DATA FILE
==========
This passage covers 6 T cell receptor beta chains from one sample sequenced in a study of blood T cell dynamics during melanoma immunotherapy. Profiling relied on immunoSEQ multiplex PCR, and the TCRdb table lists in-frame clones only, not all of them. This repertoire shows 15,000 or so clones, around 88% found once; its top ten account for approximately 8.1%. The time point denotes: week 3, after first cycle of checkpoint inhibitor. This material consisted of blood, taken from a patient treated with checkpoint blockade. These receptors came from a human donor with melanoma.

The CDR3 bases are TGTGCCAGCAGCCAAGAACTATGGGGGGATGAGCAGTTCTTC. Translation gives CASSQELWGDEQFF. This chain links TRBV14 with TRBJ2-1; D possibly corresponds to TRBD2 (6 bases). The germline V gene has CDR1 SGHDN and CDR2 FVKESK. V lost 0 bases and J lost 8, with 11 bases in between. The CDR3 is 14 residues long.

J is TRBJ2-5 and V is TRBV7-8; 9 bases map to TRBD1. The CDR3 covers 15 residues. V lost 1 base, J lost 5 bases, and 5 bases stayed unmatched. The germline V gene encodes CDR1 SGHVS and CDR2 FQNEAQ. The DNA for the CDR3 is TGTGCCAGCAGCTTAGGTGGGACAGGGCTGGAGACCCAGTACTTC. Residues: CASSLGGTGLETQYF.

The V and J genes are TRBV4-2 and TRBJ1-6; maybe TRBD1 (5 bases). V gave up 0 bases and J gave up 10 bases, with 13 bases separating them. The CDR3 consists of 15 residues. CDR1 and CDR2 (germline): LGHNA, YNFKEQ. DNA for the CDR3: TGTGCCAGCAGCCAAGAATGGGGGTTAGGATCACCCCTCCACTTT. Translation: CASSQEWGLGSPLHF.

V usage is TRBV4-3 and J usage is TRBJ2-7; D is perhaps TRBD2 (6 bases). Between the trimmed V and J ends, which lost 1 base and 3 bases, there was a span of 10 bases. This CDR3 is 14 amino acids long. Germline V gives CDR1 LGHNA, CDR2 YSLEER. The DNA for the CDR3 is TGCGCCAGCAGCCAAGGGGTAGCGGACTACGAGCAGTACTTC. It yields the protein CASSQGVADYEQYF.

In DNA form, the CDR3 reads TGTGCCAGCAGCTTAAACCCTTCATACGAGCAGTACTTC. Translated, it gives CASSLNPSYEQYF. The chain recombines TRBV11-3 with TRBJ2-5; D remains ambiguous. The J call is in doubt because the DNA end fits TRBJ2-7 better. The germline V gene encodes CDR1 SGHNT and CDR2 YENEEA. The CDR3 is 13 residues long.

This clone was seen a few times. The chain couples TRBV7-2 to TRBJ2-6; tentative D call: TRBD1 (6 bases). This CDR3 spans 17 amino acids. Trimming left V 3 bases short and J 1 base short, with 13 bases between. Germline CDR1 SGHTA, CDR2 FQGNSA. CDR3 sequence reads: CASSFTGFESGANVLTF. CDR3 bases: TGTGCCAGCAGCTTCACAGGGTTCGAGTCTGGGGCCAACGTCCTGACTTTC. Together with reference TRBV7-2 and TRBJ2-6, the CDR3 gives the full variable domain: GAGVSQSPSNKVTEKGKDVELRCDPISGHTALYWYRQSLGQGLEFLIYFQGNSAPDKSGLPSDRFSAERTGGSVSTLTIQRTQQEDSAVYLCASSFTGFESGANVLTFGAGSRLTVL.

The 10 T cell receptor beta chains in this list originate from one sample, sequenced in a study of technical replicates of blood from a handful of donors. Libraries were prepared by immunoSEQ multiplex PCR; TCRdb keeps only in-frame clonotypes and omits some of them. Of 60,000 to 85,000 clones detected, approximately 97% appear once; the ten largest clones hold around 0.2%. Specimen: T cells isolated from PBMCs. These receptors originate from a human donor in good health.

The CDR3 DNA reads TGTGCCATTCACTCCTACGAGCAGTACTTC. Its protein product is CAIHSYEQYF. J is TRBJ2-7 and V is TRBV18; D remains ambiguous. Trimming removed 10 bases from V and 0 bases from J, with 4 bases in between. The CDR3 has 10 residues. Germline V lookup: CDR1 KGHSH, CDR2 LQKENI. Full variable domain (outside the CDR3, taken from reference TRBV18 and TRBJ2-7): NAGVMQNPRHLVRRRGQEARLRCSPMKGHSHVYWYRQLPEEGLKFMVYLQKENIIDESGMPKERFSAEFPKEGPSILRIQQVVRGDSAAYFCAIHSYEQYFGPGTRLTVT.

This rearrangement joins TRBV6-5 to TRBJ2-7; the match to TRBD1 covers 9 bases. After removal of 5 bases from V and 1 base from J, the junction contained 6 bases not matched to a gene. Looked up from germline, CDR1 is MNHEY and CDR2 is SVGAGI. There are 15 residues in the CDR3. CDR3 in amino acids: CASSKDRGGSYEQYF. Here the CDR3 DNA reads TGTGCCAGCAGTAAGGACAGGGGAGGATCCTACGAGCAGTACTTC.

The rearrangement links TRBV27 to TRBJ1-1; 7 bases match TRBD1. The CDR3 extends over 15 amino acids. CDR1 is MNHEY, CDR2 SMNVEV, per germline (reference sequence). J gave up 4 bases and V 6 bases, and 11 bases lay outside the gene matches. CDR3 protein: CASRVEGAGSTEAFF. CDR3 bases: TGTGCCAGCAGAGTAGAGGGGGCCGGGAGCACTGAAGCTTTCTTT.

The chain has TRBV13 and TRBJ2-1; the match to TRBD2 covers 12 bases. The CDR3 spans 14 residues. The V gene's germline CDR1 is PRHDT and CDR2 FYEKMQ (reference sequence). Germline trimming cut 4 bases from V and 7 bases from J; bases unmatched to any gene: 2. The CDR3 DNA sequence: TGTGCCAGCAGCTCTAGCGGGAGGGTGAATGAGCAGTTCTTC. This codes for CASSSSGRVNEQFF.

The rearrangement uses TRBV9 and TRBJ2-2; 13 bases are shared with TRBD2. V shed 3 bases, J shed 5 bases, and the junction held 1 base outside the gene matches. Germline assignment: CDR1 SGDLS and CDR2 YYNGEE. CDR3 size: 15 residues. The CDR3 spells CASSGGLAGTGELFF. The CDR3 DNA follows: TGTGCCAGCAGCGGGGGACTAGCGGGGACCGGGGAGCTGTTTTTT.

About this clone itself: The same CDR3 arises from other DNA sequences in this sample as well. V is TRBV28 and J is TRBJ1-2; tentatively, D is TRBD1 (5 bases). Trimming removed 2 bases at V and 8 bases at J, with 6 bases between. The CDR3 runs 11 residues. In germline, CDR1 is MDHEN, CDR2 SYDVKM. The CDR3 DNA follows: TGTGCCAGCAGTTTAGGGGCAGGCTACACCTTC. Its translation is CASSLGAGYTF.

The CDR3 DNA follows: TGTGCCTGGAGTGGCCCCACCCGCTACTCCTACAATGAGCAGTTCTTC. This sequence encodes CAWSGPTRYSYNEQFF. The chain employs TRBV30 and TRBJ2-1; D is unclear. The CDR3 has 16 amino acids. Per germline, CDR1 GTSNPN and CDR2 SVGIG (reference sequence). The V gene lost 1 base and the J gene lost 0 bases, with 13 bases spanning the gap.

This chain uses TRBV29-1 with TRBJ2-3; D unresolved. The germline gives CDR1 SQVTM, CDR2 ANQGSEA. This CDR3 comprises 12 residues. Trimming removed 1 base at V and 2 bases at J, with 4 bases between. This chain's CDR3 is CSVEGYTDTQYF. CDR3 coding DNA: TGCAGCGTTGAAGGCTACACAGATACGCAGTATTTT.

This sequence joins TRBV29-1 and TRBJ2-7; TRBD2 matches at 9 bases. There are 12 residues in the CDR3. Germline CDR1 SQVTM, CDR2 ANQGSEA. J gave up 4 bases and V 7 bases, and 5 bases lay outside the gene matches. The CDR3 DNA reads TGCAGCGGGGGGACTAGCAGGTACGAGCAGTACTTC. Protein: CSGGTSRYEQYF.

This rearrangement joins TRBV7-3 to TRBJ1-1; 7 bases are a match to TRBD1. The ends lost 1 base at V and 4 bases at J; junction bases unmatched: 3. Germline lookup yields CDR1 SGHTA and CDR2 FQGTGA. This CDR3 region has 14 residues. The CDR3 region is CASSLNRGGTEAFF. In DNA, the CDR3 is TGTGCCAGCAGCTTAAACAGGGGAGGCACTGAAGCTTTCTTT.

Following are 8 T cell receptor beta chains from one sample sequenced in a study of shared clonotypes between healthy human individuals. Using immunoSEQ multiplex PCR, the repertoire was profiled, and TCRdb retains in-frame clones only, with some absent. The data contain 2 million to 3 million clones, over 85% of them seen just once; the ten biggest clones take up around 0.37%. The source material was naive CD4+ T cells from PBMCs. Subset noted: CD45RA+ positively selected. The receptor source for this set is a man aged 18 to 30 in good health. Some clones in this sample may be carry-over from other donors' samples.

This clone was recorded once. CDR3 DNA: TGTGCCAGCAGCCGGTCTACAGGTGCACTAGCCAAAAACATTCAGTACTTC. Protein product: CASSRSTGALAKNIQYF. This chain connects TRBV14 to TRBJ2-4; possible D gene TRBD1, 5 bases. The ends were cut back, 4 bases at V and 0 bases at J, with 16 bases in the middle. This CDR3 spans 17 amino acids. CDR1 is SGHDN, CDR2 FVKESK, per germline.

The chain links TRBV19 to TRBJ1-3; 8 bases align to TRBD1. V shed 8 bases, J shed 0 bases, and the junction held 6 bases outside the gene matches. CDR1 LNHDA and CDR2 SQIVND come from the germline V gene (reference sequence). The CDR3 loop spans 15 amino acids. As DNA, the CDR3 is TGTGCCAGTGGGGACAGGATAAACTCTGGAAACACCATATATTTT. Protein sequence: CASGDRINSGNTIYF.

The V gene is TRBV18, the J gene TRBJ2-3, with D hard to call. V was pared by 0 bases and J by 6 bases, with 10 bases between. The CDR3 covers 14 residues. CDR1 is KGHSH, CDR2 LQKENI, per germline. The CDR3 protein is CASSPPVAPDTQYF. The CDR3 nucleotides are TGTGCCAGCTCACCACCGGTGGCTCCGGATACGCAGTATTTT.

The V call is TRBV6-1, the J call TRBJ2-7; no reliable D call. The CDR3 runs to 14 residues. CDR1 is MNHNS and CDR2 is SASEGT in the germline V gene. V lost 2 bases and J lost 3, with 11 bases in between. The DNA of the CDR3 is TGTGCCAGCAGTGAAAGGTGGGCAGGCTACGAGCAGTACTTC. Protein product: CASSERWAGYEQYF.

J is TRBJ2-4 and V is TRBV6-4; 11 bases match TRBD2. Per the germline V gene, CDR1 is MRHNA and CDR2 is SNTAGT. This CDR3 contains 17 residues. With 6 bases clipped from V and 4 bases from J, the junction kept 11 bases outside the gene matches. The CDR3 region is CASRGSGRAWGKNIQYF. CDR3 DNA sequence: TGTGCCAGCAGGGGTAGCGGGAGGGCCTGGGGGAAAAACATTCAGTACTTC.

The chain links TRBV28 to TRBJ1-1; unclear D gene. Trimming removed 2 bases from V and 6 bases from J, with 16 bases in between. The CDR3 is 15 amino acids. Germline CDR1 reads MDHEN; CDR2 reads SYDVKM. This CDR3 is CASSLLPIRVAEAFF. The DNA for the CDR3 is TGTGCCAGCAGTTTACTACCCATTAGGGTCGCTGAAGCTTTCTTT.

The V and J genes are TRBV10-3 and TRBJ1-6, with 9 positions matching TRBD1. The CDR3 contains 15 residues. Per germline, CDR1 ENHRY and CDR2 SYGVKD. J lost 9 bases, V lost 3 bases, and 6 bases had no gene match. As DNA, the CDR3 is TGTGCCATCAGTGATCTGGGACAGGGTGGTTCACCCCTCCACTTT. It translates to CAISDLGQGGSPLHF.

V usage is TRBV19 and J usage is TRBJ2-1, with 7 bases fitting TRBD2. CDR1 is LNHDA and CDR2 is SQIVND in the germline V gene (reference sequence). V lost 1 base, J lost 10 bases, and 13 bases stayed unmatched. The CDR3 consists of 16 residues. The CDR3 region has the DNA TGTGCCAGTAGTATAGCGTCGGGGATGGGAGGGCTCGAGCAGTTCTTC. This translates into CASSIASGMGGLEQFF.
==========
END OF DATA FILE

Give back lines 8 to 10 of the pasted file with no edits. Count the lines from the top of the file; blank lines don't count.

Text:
The 10 T cell receptor beta chains in this list originate from one sample, sequenced in a study of technical replicates of blood from a handful of donors. Libraries were prepared by immunoSEQ multiplex PCR; TCRdb keeps only in-frame clonotypes and omits some of them. Of 60,000 to 85,000 clones detected, approximately 97% appear once; the ten largest clones hold around 0.2%. Specimen: T cells isolated from PBMCs. These receptors originate from a human donor in good health.

The CDR3 DNA reads TGTGCCATTCACTCCTACGAGCAGTACTTC. Its protein product is CAIHSYEQYF. J is TRBJ2-7 and V is TRBV18; D remains ambiguous. Trimming removed 10 bases from V and 0 bases from J, with 4 bases in between. The CDR3 has 10 residues. Germline V lookup: CDR1 KGHSH, CDR2 LQKENI. Full variable domain (outside the CDR3, taken from reference TRBV18 and TRBJ2-7): NAGVMQNPRHLVRRRGQEARLRCSPMKGHSHVYWYRQLPEEGLKFMVYLQKENIIDESGMPKERFSAEFPKEGPSILRIQQVVRGDSAAYFCAIHSYEQYFGPGTRLTVT.

This rearrangement joins TRBV6-5 to TRBJ2-7; the match to TRBD1 covers 9 bases. After removal of 5 bases from V and 1 base from J, the junction contained 6 bases not matched to a gene. Looked up from germline, CDR1 is MNHEY and CDR2 is SVGAGI. There are 15 residues in the CDR3. CDR3 in amino acids: CASSKDRGGSYEQYF. Here the CDR3 DNA reads TGTGCCAGCAGTAAGGACAGGGGAGGATCCTACGAGCAGTACTTC.